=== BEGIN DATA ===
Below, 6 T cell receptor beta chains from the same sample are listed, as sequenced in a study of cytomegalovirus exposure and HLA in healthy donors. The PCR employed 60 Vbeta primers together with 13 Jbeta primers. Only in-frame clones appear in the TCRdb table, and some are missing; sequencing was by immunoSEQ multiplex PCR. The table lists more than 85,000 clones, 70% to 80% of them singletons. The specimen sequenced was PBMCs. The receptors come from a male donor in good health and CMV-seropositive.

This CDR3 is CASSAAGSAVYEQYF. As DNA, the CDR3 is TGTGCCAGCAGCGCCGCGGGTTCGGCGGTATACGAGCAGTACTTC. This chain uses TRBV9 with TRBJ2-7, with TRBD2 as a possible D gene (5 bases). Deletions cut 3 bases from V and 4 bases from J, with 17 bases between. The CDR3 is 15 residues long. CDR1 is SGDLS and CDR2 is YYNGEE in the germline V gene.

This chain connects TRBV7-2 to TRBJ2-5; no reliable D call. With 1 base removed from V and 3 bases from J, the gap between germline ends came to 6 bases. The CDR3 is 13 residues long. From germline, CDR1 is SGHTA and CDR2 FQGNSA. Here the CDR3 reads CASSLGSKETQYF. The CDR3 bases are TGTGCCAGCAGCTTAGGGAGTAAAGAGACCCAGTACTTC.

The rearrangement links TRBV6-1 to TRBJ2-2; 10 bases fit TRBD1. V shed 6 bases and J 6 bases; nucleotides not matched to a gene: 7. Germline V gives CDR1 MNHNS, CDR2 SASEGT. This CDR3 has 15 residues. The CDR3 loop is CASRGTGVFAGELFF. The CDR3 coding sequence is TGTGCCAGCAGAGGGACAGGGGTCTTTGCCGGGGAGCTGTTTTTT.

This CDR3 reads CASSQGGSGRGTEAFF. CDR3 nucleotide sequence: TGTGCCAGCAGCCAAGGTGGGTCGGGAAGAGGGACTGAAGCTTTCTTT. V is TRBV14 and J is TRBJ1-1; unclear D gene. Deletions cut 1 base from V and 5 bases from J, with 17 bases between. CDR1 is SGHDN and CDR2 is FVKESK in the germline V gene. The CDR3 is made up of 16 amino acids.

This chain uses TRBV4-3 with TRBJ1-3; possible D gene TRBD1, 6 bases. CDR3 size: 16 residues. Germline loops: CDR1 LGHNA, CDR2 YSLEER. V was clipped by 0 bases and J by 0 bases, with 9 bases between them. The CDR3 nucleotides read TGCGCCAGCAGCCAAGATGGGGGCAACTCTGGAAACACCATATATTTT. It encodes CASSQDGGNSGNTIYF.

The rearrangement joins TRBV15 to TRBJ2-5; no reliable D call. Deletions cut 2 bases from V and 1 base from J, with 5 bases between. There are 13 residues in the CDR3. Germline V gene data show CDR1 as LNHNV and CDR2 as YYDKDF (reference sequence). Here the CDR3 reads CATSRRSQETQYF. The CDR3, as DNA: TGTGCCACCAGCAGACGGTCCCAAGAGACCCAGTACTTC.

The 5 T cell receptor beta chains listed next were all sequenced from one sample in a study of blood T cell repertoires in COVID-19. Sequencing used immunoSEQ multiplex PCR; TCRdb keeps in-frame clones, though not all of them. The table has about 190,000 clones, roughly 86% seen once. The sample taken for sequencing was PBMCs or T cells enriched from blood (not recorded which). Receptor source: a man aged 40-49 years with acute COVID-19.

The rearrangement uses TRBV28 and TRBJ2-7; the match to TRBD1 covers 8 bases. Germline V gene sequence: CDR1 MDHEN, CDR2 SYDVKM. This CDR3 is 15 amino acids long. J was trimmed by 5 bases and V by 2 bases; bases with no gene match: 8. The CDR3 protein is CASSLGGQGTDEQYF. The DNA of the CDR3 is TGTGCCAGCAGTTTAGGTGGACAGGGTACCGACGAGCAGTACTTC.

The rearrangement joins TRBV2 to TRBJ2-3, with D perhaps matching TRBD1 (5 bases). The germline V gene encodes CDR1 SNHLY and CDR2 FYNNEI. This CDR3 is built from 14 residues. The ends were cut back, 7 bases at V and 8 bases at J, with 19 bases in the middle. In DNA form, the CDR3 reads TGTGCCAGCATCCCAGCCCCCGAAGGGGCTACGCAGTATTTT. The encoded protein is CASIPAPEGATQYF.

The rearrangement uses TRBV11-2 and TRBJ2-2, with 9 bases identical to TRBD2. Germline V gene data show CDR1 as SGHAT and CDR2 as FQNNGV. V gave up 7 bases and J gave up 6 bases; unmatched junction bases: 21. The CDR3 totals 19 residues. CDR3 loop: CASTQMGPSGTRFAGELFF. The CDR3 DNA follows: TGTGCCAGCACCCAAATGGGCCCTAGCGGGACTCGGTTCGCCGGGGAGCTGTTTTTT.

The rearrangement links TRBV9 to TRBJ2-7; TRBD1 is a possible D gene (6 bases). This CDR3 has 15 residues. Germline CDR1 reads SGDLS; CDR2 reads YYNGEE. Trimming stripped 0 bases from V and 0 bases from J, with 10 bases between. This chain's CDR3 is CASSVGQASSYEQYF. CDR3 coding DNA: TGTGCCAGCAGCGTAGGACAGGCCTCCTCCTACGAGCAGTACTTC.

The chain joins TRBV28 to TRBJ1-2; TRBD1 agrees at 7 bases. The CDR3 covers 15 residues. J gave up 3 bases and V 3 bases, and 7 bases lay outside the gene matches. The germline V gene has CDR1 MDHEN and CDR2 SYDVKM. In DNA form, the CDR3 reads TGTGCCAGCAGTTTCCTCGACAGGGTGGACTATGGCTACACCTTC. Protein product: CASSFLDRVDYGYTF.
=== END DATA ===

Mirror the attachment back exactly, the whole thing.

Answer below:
Below, 6 T cell receptor beta chains from the same sample are listed, as sequenced in a study of cytomegalovirus exposure and HLA in healthy donors. The PCR employed 60 Vbeta primers together with 13 Jbeta primers. Only in-frame clones appear in the TCRdb table, and some are missing; sequencing was by immunoSEQ multiplex PCR. The table lists more than 85,000 clones, 70% to 80% of them singletons. The specimen sequenced was PBMCs. The receptors come from a male donor in good health and CMV-seropositive.

This CDR3 is CASSAAGSAVYEQYF. As DNA, the CDR3 is TGTGCCAGCAGCGCCGCGGGTTCGGCGGTATACGAGCAGTACTTC. This chain uses TRBV9 with TRBJ2-7, with TRBD2 as a possible D gene (5 bases). Deletions cut 3 bases from V and 4 bases from J, with 17 bases between. The CDR3 is 15 residues long. CDR1 is SGDLS and CDR2 is YYNGEE in the germline V gene.

This chain connects TRBV7-2 to TRBJ2-5; no reliable D call. With 1 base removed from V and 3 bases from J, the gap between germline ends came to 6 bases. The CDR3 is 13 residues long. From germline, CDR1 is SGHTA and CDR2 FQGNSA. Here the CDR3 reads CASSLGSKETQYF. The CDR3 bases are TGTGCCAGCAGCTTAGGGAGTAAAGAGACCCAGTACTTC.

The rearrangement links TRBV6-1 to TRBJ2-2; 10 bases fit TRBD1. V shed 6 bases and J 6 bases; nucleotides not matched to a gene: 7. Germline V gives CDR1 MNHNS, CDR2 SASEGT. This CDR3 has 15 residues. The CDR3 loop is CASRGTGVFAGELFF. The CDR3 coding sequence is TGTGCCAGCAGAGGGACAGGGGTCTTTGCCGGGGAGCTGTTTTTT.

This CDR3 reads CASSQGGSGRGTEAFF. CDR3 nucleotide sequence: TGTGCCAGCAGCCAAGGTGGGTCGGGAAGAGGGACTGAAGCTTTCTTT. V is TRBV14 and J is TRBJ1-1; unclear D gene. Deletions cut 1 base from V and 5 bases from J, with 17 bases between. CDR1 is SGHDN and CDR2 is FVKESK in the germline V gene. The CDR3 is made up of 16 amino acids.

This chain uses TRBV4-3 with TRBJ1-3; possible D gene TRBD1, 6 bases. CDR3 size: 16 residues. Germline loops: CDR1 LGHNA, CDR2 YSLEER. V was clipped by 0 bases and J by 0 bases, with 9 bases between them. The CDR3 nucleotides read TGCGCCAGCAGCCAAGATGGGGGCAACTCTGGAAACACCATATATTTT. It encodes CASSQDGGNSGNTIYF.

The rearrangement joins TRBV15 to TRBJ2-5; no reliable D call. Deletions cut 2 bases from V and 1 base from J, with 5 bases between. There are 13 residues in the CDR3. Germline V gene data show CDR1 as LNHNV and CDR2 as YYDKDF (reference sequence). Here the CDR3 reads CATSRRSQETQYF. The CDR3, as DNA: TGTGCCACCAGCAGACGGTCCCAAGAGACCCAGTACTTC.

The 5 T cell receptor beta chains listed next were all sequenced from one sample in a study of blood T cell repertoires in COVID-19. Sequencing used immunoSEQ multiplex PCR; TCRdb keeps in-frame clones, though not all of them. The table has about 190,000 clones, roughly 86% seen once. The sample taken for sequencing was PBMCs or T cells enriched from blood (not recorded which). Receptor source: a man aged 40-49 years with acute COVID-19.

The rearrangement uses TRBV28 and TRBJ2-7; the match to TRBD1 covers 8 bases. Germline V gene sequence: CDR1 MDHEN, CDR2 SYDVKM. This CDR3 is 15 amino acids long. J was trimmed by 5 bases and V by 2 bases; bases with no gene match: 8. The CDR3 protein is CASSLGGQGTDEQYF. The DNA of the CDR3 is TGTGCCAGCAGTTTAGGTGGACAGGGTACCGACGAGCAGTACTTC.

The rearrangement joins TRBV2 to TRBJ2-3, with D perhaps matching TRBD1 (5 bases). The germline V gene encodes CDR1 SNHLY and CDR2 FYNNEI. This CDR3 is built from 14 residues. The ends were cut back, 7 bases at V and 8 bases at J, with 19 bases in the middle. In DNA form, the CDR3 reads TGTGCCAGCATCCCAGCCCCCGAAGGGGCTACGCAGTATTTT. The encoded protein is CASIPAPEGATQYF.

The rearrangement uses TRBV11-2 and TRBJ2-2, with 9 bases identical to TRBD2. Germline V gene data show CDR1 as SGHAT and CDR2 as FQNNGV. V gave up 7 bases and J gave up 6 bases; unmatched junction bases: 21. The CDR3 totals 19 residues. CDR3 loop: CASTQMGPSGTRFAGELFF. The CDR3 DNA follows: TGTGCCAGCACCCAAATGGGCCCTAGCGGGACTCGGTTCGCCGGGGAGCTGTTTTTT.

The rearrangement links TRBV9 to TRBJ2-7; TRBD1 is a possible D gene (6 bases). This CDR3 has 15 residues. Germline CDR1 reads SGDLS; CDR2 reads YYNGEE. Trimming stripped 0 bases from V and 0 bases from J, with 10 bases between. This chain's CDR3 is CASSVGQASSYEQYF. CDR3 coding DNA: TGTGCCAGCAGCGTAGGACAGGCCTCCTCCTACGAGCAGTACTTC.

The chain joins TRBV28 to TRBJ1-2; TRBD1 agrees at 7 bases. The CDR3 covers 15 residues. J gave up 3 bases and V 3 bases, and 7 bases lay outside the gene matches. The germline V gene has CDR1 MDHEN and CDR2 SYDVKM. In DNA form, the CDR3 reads TGTGCCAGCAGTTTCCTCGACAGGGTGGACTATGGCTACACCTTC. Protein product: CASSFLDRVDYGYTF.